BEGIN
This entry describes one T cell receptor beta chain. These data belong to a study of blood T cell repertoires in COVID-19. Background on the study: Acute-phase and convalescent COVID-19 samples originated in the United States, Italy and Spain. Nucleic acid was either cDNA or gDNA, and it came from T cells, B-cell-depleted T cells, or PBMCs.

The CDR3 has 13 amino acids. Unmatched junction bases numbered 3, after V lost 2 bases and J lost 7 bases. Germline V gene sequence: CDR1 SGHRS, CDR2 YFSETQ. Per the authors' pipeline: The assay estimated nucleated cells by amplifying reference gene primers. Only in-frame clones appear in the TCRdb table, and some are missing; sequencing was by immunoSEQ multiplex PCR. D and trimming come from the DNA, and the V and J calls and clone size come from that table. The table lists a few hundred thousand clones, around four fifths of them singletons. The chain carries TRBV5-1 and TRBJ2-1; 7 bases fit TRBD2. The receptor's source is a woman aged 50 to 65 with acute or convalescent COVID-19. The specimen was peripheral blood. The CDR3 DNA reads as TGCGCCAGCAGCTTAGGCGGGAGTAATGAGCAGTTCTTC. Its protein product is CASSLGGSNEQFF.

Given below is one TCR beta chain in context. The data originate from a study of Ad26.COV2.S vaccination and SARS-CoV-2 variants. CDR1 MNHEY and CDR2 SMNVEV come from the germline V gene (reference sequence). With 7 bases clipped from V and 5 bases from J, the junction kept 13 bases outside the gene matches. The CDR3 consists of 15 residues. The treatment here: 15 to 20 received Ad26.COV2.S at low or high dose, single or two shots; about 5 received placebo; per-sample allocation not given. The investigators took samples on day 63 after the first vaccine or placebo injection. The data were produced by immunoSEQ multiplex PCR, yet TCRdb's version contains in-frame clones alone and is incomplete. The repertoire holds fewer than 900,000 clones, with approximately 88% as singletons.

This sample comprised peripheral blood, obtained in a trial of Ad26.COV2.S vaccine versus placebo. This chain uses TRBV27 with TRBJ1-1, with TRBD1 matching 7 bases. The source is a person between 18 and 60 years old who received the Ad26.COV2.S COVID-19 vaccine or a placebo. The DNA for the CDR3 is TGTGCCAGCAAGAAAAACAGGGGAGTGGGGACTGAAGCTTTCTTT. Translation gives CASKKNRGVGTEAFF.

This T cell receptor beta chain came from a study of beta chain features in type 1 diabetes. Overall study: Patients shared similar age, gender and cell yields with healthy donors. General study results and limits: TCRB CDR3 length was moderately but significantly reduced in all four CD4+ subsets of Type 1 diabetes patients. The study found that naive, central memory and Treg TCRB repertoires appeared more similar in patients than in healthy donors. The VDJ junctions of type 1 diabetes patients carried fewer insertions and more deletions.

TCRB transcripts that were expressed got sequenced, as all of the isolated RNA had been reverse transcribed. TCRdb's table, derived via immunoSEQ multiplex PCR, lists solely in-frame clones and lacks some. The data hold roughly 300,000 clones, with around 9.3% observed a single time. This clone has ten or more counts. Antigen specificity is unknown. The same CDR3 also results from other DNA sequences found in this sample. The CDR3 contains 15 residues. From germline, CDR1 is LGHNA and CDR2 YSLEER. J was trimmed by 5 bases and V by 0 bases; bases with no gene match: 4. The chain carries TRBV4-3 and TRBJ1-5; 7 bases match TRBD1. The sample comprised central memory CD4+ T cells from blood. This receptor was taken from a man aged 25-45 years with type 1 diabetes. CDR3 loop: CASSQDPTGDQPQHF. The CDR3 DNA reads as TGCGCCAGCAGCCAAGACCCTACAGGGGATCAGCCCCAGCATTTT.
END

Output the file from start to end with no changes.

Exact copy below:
This entry describes one T cell receptor beta chain. These data belong to a study of blood T cell repertoires in COVID-19. Background on the study: Acute-phase and convalescent COVID-19 samples originated in the United States, Italy and Spain. Nucleic acid was either cDNA or gDNA, and it came from T cells, B-cell-depleted T cells, or PBMCs.

The CDR3 has 13 amino acids. Unmatched junction bases numbered 3, after V lost 2 bases and J lost 7 bases. Germline V gene sequence: CDR1 SGHRS, CDR2 YFSETQ. Per the authors' pipeline: The assay estimated nucleated cells by amplifying reference gene primers. Only in-frame clones appear in the TCRdb table, and some are missing; sequencing was by immunoSEQ multiplex PCR. D and trimming come from the DNA, and the V and J calls and clone size come from that table. The table lists a few hundred thousand clones, around four fifths of them singletons. The chain carries TRBV5-1 and TRBJ2-1; 7 bases fit TRBD2. The receptor's source is a woman aged 50 to 65 with acute or convalescent COVID-19. The specimen was peripheral blood. The CDR3 DNA reads as TGCGCCAGCAGCTTAGGCGGGAGTAATGAGCAGTTCTTC. Its protein product is CASSLGGSNEQFF.

Given below is one TCR beta chain in context. The data originate from a study of Ad26.COV2.S vaccination and SARS-CoV-2 variants. CDR1 MNHEY and CDR2 SMNVEV come from the germline V gene (reference sequence). With 7 bases clipped from V and 5 bases from J, the junction kept 13 bases outside the gene matches. The CDR3 consists of 15 residues. The treatment here: 15 to 20 received Ad26.COV2.S at low or high dose, single or two shots; about 5 received placebo; per-sample allocation not given. The investigators took samples on day 63 after the first vaccine or placebo injection. The data were produced by immunoSEQ multiplex PCR, yet TCRdb's version contains in-frame clones alone and is incomplete. The repertoire holds fewer than 900,000 clones, with approximately 88% as singletons.

This sample comprised peripheral blood, obtained in a trial of Ad26.COV2.S vaccine versus placebo. This chain uses TRBV27 with TRBJ1-1, with TRBD1 matching 7 bases. The source is a person between 18 and 60 years old who received the Ad26.COV2.S COVID-19 vaccine or a placebo. The DNA for the CDR3 is TGTGCCAGCAAGAAAAACAGGGGAGTGGGGACTGAAGCTTTCTTT. Translation gives CASKKNRGVGTEAFF.

This T cell receptor beta chain came from a study of beta chain features in type 1 diabetes. Overall study: Patients shared similar age, gender and cell yields with healthy donors. General study results and limits: TCRB CDR3 length was moderately but significantly reduced in all four CD4+ subsets of Type 1 diabetes patients. The study found that naive, central memory and Treg TCRB repertoires appeared more similar in patients than in healthy donors. The VDJ junctions of type 1 diabetes patients carried fewer insertions and more deletions.

TCRB transcripts that were expressed got sequenced, as all of the isolated RNA had been reverse transcribed. TCRdb's table, derived via immunoSEQ multiplex PCR, lists solely in-frame clones and lacks some. The data hold roughly 300,000 clones, with around 9.3% observed a single time. This clone has ten or more counts. Antigen specificity is unknown. The same CDR3 also results from other DNA sequences found in this sample. The CDR3 contains 15 residues. From germline, CDR1 is LGHNA and CDR2 YSLEER. J was trimmed by 5 bases and V by 0 bases; bases with no gene match: 4. The chain carries TRBV4-3 and TRBJ1-5; 7 bases match TRBD1. The sample comprised central memory CD4+ T cells from blood. This receptor was taken from a man aged 25-45 years with type 1 diabetes. CDR3 loop: CASSQDPTGDQPQHF. The CDR3 DNA reads as TGCGCCAGCAGCCAAGACCCTACAGGGGATCAGCCCCAGCATTTT.